Killing people bothers SOME people
It is difficult to find the words to express how great 9 Circles was!!!!!. Playing at 12th Ave Arts, produced by Strawberry Theatre Workshop, directed by Grey Carter, from a divinely inspired script by Father Bill Cain, S.J., with an exceptionally stellar cast, it was far more than just a good show. It was a spiritually uplifting EXPERIENCE which one rarely has in theatre or indeed in life.
It has been said, that the ultimate test of compassion is if you can “love” Hitler, meaning that if you can feel compassion for such an evil person, then you are capable of the ultimate form of human compassion. The Roman Catholic Church especially preaches forgiveness in all cases, and opposes the death penalty. Playwright Bill Cain (a Jesuit priest) bases 9 Circles on a modern-day perpetrator of combat, rather than administrative, war crimes.
The case of Pfc Steven Dale Green, who was convicted in a Federal Court in 2009 for combat “war-crimes” in Iraq, provided the content of this enthralling play. The character in the play, Pfce Daniel Edward Reeves, had a full-blown personality disorder-a sociopath-that is to say someone, who can not feel empathy for his fellow human beings. Like Hitler, he loved being in the Army, like Hitler he felt the most connection to his fellow man within that intense fraternity and again like Hitler it was during a war that he felt the most well-adjusted.
Structurally, 9 Circles, is based on the Inferno, the first part of Dante’s Divine Comedy, the 14th Century Epic Poem representing the journey of the soul toward God. The Inferno describes the recognition and rejection of sin. Like the Inferno, there are nine scenes or interviews as the character, Pfc Daniel Edward Reeves, ( based on Green) goes through both the external journey of being discharged from the army and its subsequent aftermath as well as an internal journey towards salvation.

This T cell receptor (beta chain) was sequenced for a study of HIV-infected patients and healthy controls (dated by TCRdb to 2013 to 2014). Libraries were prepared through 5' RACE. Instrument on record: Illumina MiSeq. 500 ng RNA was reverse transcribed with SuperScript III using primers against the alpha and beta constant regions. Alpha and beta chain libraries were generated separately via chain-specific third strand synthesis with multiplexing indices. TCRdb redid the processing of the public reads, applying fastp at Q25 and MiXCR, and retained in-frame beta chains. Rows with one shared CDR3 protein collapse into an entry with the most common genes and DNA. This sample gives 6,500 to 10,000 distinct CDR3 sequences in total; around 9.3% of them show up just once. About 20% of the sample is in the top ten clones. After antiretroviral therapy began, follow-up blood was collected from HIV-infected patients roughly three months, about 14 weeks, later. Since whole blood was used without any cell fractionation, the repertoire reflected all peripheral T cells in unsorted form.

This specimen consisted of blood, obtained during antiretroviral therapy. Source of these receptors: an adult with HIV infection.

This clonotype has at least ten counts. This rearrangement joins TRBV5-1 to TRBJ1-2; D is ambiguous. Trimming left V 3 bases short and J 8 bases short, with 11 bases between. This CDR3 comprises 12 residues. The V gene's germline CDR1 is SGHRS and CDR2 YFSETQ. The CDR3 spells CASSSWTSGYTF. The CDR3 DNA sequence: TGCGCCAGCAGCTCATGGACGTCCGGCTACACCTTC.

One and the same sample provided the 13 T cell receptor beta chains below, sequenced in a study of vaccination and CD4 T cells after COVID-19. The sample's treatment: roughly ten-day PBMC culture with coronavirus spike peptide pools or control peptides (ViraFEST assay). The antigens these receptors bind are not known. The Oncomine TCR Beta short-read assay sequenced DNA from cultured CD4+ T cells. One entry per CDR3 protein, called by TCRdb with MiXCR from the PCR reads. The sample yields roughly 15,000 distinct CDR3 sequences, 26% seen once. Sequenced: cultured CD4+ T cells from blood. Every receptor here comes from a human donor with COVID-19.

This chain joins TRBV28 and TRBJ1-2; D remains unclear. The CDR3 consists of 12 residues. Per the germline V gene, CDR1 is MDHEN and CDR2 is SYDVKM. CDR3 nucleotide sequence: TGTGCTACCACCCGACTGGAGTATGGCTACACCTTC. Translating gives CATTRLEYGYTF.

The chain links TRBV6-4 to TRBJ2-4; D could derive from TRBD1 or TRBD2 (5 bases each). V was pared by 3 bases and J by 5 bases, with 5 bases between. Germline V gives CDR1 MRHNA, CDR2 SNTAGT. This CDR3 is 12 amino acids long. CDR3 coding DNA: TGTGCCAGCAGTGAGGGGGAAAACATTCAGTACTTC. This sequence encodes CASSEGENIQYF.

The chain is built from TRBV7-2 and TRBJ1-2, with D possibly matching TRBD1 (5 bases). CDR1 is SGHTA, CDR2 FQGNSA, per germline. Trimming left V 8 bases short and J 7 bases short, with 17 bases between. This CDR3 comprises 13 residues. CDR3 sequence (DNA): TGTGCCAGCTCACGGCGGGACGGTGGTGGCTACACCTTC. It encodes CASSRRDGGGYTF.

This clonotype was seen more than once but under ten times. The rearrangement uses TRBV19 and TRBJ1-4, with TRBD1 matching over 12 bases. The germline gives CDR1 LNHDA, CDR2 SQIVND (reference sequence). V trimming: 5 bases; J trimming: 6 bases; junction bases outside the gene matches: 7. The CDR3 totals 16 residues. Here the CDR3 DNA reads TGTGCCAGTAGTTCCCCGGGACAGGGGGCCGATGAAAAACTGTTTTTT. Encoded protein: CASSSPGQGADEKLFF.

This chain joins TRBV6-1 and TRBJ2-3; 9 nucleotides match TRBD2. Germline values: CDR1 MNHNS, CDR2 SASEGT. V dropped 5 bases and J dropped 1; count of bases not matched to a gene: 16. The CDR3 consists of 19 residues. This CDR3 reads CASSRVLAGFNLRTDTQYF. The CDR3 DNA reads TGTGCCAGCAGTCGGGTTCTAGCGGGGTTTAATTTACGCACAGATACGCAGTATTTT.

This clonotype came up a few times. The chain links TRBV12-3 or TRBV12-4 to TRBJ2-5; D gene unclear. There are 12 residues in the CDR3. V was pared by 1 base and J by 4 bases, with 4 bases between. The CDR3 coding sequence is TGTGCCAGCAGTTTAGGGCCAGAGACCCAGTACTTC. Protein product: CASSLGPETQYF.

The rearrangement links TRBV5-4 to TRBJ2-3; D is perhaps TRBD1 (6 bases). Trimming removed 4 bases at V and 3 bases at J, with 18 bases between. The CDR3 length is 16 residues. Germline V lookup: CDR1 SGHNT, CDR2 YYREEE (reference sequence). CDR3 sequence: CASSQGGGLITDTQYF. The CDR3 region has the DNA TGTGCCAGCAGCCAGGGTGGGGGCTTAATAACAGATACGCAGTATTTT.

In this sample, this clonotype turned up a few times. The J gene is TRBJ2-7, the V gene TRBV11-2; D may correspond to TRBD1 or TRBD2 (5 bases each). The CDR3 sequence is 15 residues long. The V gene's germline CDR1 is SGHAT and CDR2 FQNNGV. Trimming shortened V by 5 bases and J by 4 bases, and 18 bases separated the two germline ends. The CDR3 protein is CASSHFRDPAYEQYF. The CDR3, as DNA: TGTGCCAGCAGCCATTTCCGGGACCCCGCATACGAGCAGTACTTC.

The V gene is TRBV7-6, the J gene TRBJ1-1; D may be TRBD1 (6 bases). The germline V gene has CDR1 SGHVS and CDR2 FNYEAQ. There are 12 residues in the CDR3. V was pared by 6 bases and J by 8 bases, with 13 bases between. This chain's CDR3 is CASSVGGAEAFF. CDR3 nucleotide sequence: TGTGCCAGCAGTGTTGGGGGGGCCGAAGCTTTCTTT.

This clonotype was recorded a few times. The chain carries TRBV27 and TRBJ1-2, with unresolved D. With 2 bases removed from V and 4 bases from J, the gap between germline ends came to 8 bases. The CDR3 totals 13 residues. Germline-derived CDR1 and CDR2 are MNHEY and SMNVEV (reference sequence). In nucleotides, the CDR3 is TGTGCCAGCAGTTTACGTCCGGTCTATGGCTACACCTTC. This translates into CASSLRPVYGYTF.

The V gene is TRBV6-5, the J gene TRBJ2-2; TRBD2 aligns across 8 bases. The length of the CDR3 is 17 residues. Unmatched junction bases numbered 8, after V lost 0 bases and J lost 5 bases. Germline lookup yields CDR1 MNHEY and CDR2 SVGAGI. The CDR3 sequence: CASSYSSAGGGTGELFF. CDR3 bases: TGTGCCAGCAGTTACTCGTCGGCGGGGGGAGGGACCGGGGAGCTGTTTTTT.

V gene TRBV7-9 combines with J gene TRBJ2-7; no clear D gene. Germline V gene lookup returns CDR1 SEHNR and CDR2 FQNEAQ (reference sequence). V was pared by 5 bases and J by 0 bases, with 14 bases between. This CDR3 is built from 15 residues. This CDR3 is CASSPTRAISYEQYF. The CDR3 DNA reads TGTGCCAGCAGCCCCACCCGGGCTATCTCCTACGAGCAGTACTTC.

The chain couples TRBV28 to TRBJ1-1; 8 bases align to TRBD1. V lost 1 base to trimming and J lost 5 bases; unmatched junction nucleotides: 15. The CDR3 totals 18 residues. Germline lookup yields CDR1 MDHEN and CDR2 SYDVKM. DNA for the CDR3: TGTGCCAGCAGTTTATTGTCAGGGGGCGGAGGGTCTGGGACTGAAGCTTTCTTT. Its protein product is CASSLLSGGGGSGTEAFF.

Green’s statement “I was made to pay for all the war crimes” is topical, since the very week the play opened, a big controversy was raging in Viet-Nam, over whether former Governor Bob Kerrey should be appointed president of the American funded Fulbright University in Viet-Nam. Fifteen years ago, Kerrey admitted not only to similar war-crimes, as a Navy Seal, in Viet-Nam in 1969 but also to falsifying the report ( stating that instead of killing 20 civilians-including 13 children and a pregnant women-that they had killed 21 Viet Cong guerillas.) For this he was awarded a Bronze Star, and came home a hero. Needless to say, he did not stand trial, nor go to jail.